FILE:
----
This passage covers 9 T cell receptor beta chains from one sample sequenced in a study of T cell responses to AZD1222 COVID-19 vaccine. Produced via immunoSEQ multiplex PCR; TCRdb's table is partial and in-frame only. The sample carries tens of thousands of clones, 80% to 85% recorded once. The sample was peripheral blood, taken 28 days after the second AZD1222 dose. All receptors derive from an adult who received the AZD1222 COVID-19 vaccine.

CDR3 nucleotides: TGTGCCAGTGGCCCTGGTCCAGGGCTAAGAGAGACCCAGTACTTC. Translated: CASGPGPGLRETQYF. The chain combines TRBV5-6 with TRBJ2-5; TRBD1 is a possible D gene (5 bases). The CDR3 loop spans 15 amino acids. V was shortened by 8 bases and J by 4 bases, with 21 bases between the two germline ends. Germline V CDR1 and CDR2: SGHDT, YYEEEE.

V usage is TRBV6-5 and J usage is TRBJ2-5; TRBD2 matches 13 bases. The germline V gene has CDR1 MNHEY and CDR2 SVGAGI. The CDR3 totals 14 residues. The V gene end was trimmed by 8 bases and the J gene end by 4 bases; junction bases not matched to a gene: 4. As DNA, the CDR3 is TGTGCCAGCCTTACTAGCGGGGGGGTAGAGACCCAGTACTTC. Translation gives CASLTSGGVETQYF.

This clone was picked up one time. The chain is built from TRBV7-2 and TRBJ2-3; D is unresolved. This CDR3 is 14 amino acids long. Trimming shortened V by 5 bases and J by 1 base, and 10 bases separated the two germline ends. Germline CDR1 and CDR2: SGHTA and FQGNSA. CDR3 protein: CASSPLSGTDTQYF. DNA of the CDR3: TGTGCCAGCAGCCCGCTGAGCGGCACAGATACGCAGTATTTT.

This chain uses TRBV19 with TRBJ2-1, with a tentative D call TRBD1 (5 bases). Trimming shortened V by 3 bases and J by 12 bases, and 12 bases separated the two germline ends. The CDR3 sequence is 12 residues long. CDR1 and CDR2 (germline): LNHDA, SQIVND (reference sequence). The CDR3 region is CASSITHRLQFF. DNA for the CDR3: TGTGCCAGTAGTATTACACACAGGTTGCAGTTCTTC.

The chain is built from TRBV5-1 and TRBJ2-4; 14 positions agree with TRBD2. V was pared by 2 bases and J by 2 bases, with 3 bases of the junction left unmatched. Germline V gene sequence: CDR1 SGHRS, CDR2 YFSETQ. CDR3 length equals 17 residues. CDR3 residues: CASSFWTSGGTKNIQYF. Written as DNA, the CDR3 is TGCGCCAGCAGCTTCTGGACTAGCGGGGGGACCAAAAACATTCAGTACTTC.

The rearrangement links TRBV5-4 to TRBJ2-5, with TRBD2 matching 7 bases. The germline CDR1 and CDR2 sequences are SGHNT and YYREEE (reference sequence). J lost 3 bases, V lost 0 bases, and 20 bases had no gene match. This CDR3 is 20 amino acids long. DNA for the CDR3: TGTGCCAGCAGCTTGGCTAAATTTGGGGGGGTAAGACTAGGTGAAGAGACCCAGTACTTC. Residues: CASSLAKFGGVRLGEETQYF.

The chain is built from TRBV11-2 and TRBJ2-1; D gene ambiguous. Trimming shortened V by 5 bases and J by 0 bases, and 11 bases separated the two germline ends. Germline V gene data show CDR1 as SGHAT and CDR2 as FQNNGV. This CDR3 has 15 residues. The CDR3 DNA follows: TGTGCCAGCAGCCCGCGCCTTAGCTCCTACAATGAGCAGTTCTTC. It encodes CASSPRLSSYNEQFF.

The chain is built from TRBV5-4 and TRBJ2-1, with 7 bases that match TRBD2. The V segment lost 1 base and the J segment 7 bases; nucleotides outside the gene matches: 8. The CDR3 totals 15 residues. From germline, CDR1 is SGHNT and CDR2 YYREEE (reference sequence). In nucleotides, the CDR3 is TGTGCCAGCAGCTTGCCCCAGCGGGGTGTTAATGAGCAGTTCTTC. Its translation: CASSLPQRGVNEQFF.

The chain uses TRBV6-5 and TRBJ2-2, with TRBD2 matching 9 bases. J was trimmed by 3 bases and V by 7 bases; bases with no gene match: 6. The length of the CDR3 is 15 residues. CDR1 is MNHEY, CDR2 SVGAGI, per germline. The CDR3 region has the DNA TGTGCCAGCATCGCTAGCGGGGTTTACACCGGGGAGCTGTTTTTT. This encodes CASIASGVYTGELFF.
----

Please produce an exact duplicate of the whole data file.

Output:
This passage covers 9 T cell receptor beta chains from one sample sequenced in a study of T cell responses to AZD1222 COVID-19 vaccine. Produced via immunoSEQ multiplex PCR; TCRdb's table is partial and in-frame only. The sample carries tens of thousands of clones, 80% to 85% recorded once. The sample was peripheral blood, taken 28 days after the second AZD1222 dose. All receptors derive from an adult who received the AZD1222 COVID-19 vaccine.

CDR3 nucleotides: TGTGCCAGTGGCCCTGGTCCAGGGCTAAGAGAGACCCAGTACTTC. Translated: CASGPGPGLRETQYF. The chain combines TRBV5-6 with TRBJ2-5; TRBD1 is a possible D gene (5 bases). The CDR3 loop spans 15 amino acids. V was shortened by 8 bases and J by 4 bases, with 21 bases between the two germline ends. Germline V CDR1 and CDR2: SGHDT, YYEEEE.

V usage is TRBV6-5 and J usage is TRBJ2-5; TRBD2 matches 13 bases. The germline V gene has CDR1 MNHEY and CDR2 SVGAGI. The CDR3 totals 14 residues. The V gene end was trimmed by 8 bases and the J gene end by 4 bases; junction bases not matched to a gene: 4. As DNA, the CDR3 is TGTGCCAGCCTTACTAGCGGGGGGGTAGAGACCCAGTACTTC. Translation gives CASLTSGGVETQYF.

This clone was picked up one time. The chain is built from TRBV7-2 and TRBJ2-3; D is unresolved. This CDR3 is 14 amino acids long. Trimming shortened V by 5 bases and J by 1 base, and 10 bases separated the two germline ends. Germline CDR1 and CDR2: SGHTA and FQGNSA. CDR3 protein: CASSPLSGTDTQYF. DNA of the CDR3: TGTGCCAGCAGCCCGCTGAGCGGCACAGATACGCAGTATTTT.

This chain uses TRBV19 with TRBJ2-1, with a tentative D call TRBD1 (5 bases). Trimming shortened V by 3 bases and J by 12 bases, and 12 bases separated the two germline ends. The CDR3 sequence is 12 residues long. CDR1 and CDR2 (germline): LNHDA, SQIVND (reference sequence). The CDR3 region is CASSITHRLQFF. DNA for the CDR3: TGTGCCAGTAGTATTACACACAGGTTGCAGTTCTTC.

The chain is built from TRBV5-1 and TRBJ2-4; 14 positions agree with TRBD2. V was pared by 2 bases and J by 2 bases, with 3 bases of the junction left unmatched. Germline V gene sequence: CDR1 SGHRS, CDR2 YFSETQ. CDR3 length equals 17 residues. CDR3 residues: CASSFWTSGGTKNIQYF. Written as DNA, the CDR3 is TGCGCCAGCAGCTTCTGGACTAGCGGGGGGACCAAAAACATTCAGTACTTC.

The rearrangement links TRBV5-4 to TRBJ2-5, with TRBD2 matching 7 bases. The germline CDR1 and CDR2 sequences are SGHNT and YYREEE (reference sequence). J lost 3 bases, V lost 0 bases, and 20 bases had no gene match. This CDR3 is 20 amino acids long. DNA for the CDR3: TGTGCCAGCAGCTTGGCTAAATTTGGGGGGGTAAGACTAGGTGAAGAGACCCAGTACTTC. Residues: CASSLAKFGGVRLGEETQYF.

The chain is built from TRBV11-2 and TRBJ2-1; D gene ambiguous. Trimming shortened V by 5 bases and J by 0 bases, and 11 bases separated the two germline ends. Germline V gene data show CDR1 as SGHAT and CDR2 as FQNNGV. This CDR3 has 15 residues. The CDR3 DNA follows: TGTGCCAGCAGCCCGCGCCTTAGCTCCTACAATGAGCAGTTCTTC. It encodes CASSPRLSSYNEQFF.

The chain is built from TRBV5-4 and TRBJ2-1, with 7 bases that match TRBD2. The V segment lost 1 base and the J segment 7 bases; nucleotides outside the gene matches: 8. The CDR3 totals 15 residues. From germline, CDR1 is SGHNT and CDR2 YYREEE (reference sequence). In nucleotides, the CDR3 is TGTGCCAGCAGCTTGCCCCAGCGGGGTGTTAATGAGCAGTTCTTC. Its translation: CASSLPQRGVNEQFF.

The chain uses TRBV6-5 and TRBJ2-2, with TRBD2 matching 9 bases. J was trimmed by 3 bases and V by 7 bases; bases with no gene match: 6. The length of the CDR3 is 15 residues. CDR1 is MNHEY, CDR2 SVGAGI, per germline. The CDR3 region has the DNA TGTGCCAGCATCGCTAGCGGGGTTTACACCGGGGAGCTGTTTTTT. This encodes CASIASGVYTGELFF.